Alzheimer’s Drugs Decision Has Deeper Impact on Health of Blacks, Other Minorities
Sen. Isadore Hall | Special to California Black Media Partners
Last spring, the Food and Drug Administration (FDA) approved the first new Alzheimer’s disease therapy since 2003. For the six million-plus people living with the fatal disease in the United States, the availability of a medicine designed to treat the underlying cause of their ailment was a significant breakthrough.
However, it appears very few of those six million Alzheimer’s patients will receive this promising new treatment because of regulators at the Center for Medicare & Medicaid Services (CMS).
CMS is the federal government office that oversees health coverage of more than 100 million people through Medicare, Medicaid, the Children’s Health Insurance Program, and the Health Insurance Marketplace. One of the agency’s main functions is strengthening and modernizing the Nation’s health care system to provide access to high quality care at lower costs.
In January, the CMS launched a process called a National Coverage Determination (NCD) to decide whether Medicare would pay for this newly approved Alzheimer’s therapy or not. Their draft decision: Medicare, as the insurer of roughly 62 million Americans, would not cover this medicine.
The proposed NCD applies to an entire class of Alzheimer’s drugs, which could impact the current FDA approved drugs, aducanumab, as well as future drug therapies in this class. Given the regulatory governance granted to the FDA by Congressional order, it is my opinion this element of the NCD is over-reaching and creates a divisive relationship between two of the most critical federal agencies in the country, FDA and CMS. This decision would also require certain Alzheimer drugs already in development (which may have different demographic and efficacy profiles) to be subjected to a CED process that lacks its own data and does not take into consideration diversity, inclusion, and efficacy.
Furthermore, and most important, the proposed NCD betrays the commitment articulated by
President Biden in his Executive Order on Advancing Racial Equity and Support for Underserved Communities Through the Federal Government.
“Equal opportunity is the bedrock of American democracy, and our diversity is one of our country’s greatest strengths. But for too many, the American Dream remains out of reach. Entrenched disparities in our laws and public policies, and in our public and private institutions, have often denied that equal opportunity to individuals and communities,” Biden states in the document.
“Our country faces converging economic, health, and climate crises that have exposed and exacerbated inequities, while a historic movement for justice has highlighted the unbearable human costs of systemic racism,” the president’s statement continued. “Our Nation deserves an ambitious whole-of-government equity agenda that matches the scale of the opportunities and challenges that we face. It is therefore the policy of my Administration that the Federal Government should pursue a comprehensive approach to advancing equity for all, including people of color and others who have been historically underserved, marginalized, and adversely affected by persistent poverty and inequality.”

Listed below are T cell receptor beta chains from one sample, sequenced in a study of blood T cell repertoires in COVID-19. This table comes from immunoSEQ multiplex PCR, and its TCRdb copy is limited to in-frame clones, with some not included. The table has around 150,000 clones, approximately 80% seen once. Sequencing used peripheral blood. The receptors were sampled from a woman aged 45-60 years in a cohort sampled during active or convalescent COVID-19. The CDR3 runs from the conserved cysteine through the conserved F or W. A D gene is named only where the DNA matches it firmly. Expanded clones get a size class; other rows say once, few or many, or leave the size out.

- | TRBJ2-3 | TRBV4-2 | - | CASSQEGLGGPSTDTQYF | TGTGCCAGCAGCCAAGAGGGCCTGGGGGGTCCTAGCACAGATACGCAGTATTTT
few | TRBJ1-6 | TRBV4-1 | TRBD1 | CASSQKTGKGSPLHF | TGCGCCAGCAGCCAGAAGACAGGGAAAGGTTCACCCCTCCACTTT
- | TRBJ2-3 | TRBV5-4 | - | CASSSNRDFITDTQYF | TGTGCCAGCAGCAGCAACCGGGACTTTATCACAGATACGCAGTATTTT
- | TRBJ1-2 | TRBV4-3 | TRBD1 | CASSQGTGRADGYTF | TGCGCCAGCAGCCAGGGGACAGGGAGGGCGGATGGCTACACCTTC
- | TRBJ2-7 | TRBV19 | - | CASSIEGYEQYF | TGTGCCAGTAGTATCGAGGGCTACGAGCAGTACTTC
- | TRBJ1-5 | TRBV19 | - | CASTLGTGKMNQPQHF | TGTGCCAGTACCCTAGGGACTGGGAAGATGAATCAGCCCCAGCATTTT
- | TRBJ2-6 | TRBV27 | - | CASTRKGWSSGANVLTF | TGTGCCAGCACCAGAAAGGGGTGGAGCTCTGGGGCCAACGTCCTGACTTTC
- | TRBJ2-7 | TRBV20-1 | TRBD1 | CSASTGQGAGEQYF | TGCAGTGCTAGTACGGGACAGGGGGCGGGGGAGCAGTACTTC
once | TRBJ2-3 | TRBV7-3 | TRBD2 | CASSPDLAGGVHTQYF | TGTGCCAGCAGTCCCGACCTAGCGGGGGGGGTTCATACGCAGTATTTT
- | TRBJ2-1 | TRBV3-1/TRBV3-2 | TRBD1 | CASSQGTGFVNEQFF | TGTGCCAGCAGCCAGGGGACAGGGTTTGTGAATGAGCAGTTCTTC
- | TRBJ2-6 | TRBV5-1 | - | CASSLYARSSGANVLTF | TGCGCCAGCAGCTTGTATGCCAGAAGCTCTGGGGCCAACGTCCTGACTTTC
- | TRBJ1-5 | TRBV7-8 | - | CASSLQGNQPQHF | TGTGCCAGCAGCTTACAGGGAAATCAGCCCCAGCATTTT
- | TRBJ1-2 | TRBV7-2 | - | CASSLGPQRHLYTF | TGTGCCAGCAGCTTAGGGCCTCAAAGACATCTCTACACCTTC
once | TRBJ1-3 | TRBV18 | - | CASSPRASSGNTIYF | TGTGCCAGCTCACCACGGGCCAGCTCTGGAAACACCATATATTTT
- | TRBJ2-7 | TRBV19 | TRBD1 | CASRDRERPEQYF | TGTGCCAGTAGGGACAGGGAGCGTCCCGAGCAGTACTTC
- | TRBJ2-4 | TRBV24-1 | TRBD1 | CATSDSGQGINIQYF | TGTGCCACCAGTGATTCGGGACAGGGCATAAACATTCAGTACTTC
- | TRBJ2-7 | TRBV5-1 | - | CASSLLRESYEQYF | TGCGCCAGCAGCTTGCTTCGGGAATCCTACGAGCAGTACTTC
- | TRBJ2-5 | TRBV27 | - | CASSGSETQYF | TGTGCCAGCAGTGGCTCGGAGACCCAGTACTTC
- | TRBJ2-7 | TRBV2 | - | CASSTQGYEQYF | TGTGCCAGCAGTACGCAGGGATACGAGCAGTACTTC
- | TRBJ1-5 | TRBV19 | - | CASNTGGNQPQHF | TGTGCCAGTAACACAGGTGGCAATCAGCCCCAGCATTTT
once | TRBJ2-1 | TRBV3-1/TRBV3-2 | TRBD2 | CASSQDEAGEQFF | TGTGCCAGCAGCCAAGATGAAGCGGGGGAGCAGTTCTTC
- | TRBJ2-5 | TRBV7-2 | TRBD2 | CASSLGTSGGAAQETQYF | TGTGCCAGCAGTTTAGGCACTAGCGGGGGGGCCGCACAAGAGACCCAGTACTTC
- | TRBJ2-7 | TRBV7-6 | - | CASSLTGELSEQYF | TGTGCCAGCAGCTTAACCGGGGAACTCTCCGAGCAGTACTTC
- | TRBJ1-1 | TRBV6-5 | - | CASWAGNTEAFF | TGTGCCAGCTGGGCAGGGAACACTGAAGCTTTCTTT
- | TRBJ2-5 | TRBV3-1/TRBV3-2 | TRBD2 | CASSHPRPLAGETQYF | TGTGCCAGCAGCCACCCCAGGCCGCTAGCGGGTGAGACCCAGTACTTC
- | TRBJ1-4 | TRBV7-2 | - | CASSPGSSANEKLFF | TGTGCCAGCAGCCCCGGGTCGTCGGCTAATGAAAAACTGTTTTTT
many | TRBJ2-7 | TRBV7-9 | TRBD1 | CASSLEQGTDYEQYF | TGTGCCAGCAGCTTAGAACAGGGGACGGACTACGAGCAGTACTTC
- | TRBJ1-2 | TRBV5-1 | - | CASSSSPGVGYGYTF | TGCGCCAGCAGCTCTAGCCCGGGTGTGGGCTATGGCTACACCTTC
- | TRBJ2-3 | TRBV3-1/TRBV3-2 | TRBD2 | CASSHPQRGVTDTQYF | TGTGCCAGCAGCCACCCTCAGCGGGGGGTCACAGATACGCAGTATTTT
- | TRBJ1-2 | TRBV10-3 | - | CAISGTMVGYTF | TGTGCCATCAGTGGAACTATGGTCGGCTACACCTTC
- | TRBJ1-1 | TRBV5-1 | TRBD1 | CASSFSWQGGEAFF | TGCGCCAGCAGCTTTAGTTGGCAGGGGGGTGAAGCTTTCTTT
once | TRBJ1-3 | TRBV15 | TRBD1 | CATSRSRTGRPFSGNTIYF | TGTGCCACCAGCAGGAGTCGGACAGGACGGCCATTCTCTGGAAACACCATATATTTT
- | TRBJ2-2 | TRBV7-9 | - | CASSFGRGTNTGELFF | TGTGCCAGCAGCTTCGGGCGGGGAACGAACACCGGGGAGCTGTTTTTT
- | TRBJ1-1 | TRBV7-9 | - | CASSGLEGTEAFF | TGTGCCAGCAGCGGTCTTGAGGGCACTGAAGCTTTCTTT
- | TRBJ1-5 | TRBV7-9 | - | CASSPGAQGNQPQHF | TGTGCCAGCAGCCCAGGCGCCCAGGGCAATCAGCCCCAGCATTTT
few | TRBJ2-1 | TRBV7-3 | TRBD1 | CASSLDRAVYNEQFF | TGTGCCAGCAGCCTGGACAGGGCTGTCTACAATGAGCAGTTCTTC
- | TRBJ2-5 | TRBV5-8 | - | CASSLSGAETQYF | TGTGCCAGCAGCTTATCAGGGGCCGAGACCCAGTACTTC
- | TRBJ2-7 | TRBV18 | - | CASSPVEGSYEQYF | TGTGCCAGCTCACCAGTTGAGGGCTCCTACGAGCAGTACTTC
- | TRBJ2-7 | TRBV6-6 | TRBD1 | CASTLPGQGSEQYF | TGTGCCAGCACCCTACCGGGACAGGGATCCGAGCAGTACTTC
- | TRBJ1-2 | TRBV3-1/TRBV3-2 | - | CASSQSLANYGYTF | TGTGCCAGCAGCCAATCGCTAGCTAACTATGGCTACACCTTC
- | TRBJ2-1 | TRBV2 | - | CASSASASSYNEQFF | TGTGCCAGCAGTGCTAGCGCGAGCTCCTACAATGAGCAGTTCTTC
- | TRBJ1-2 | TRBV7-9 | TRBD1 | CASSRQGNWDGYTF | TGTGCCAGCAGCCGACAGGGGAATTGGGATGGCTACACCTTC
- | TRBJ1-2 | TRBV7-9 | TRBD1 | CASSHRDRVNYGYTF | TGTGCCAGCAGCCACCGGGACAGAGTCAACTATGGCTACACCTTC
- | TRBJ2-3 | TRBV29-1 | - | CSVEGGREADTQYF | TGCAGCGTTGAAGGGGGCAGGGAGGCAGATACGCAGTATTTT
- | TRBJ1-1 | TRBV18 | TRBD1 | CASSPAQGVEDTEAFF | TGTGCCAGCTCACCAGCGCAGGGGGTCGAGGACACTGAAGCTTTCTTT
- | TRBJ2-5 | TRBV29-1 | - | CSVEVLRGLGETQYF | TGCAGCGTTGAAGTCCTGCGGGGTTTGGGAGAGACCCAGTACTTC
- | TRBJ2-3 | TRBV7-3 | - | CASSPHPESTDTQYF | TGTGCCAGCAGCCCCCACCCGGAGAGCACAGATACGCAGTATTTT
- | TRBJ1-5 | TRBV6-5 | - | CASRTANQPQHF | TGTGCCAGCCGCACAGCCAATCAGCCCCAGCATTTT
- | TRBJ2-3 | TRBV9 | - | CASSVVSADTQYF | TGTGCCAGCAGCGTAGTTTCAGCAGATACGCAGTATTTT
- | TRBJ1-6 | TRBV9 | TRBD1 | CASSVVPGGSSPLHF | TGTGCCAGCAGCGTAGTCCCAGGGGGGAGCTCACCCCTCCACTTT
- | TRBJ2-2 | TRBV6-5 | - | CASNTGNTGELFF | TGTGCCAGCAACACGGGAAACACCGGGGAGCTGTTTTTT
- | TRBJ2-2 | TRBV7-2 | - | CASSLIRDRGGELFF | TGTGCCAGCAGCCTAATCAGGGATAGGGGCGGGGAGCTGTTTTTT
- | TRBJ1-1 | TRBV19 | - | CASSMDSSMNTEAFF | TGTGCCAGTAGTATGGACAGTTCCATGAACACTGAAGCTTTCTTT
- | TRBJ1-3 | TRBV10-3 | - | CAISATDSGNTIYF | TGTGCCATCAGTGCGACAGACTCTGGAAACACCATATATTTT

I know that CMS is fully aware that Alzheimer’s disease is a devastating disease that affects more than six million Americans, 80% of who are Medicare beneficiaries. Among Americans 65 and older, Blacks have the highest percentage of Alzheimer’s Disease, 13.8 %, according to the Centers of Disease Control and Prevention (CDC). In fact, the Alzheimer’s Association reports that older Blacks are twice as likely to have Alzheimer’s Disease than Whites.
African Americans are also mostly likely to be undiagnosed for Alzheimer’s Disease, according to the National Institutes of Health. Therefore, we are also most likely to be untreated.
This issue is very personal for me. My grandmother lost her fight to Alzheimer’s Disease in 2017. I often watched her feeling helpless as she suffered from this horrifying and painful disease.
Like my grandma, millions of other grandparents, parents and loved ones bear the burdens of this disease and die from it every day.
What would it take for us to do right by them? For us to make sure that as we search for a cure, people who are living with it are receiving the best possible treatments?
CMS must modify its proposed determination to cover all FDA-approved Alzheimer therapies. This would give patients, social workers and physicians the ability to make collaborative decisions in the best interests of those suffering from Alzheimer’s Disease.
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About the Author
Isadore Hall is a former California State Senator and Assemblymember from the Los Angeles Area. He currently sits on the California Agricultural Labor Relations Board